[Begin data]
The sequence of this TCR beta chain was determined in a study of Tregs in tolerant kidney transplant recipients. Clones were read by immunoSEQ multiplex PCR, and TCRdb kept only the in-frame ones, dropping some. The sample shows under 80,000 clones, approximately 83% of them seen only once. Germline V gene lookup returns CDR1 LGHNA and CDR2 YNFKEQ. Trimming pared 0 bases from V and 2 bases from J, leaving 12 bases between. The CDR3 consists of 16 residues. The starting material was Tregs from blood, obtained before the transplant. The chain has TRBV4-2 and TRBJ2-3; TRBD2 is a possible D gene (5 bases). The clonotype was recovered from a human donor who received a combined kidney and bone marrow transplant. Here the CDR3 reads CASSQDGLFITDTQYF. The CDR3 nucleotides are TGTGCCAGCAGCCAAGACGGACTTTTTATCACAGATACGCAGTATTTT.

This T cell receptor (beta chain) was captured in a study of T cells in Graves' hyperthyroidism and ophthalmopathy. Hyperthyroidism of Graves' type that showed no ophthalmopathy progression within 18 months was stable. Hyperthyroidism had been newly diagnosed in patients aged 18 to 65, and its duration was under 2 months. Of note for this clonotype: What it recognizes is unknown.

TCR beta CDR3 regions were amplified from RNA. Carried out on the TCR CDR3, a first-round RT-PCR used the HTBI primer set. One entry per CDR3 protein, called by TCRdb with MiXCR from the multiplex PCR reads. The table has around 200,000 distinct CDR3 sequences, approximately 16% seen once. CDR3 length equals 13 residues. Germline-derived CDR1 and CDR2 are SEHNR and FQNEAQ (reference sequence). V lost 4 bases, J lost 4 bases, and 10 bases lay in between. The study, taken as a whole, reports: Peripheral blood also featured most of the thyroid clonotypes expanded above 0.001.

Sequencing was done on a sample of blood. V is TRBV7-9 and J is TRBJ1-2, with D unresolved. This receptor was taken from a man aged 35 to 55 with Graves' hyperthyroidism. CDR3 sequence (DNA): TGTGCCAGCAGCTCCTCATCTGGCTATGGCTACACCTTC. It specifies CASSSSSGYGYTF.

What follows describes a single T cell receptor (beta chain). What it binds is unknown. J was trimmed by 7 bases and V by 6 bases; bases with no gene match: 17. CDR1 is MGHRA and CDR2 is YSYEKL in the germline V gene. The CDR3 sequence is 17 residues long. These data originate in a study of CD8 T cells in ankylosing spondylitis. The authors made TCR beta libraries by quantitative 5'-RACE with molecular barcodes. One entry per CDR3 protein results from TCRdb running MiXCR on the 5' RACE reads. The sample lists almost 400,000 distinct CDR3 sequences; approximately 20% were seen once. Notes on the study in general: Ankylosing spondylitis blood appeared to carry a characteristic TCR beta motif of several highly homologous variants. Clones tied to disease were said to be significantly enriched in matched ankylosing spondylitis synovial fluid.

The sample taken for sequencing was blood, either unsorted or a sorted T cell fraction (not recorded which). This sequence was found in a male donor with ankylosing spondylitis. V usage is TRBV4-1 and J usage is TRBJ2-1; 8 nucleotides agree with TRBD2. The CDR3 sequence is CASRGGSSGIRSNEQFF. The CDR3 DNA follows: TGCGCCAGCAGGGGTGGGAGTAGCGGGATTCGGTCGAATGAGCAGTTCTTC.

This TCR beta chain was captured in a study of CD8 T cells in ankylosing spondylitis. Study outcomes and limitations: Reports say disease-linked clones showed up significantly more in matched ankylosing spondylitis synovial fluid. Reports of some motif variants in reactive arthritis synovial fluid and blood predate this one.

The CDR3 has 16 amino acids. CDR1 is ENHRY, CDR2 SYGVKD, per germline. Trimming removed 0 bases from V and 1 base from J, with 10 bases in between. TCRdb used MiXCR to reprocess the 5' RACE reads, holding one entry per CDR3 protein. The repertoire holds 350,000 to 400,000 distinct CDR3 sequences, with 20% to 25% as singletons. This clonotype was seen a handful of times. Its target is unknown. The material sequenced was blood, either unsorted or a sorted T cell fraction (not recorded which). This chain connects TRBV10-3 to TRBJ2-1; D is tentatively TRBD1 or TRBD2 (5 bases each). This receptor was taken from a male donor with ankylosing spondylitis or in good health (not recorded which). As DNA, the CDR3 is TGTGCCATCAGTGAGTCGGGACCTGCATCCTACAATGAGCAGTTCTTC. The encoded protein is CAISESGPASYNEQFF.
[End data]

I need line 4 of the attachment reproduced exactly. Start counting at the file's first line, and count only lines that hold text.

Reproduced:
Sequencing was done on a sample of blood. V is TRBV7-9 and J is TRBJ1-2, with D unresolved. This receptor was taken from a man aged 35 to 55 with Graves' hyperthyroidism. CDR3 sequence (DNA): TGTGCCAGCAGCTCCTCATCTGGCTATGGCTACACCTTC. It specifies CASSSSSGYGYTF.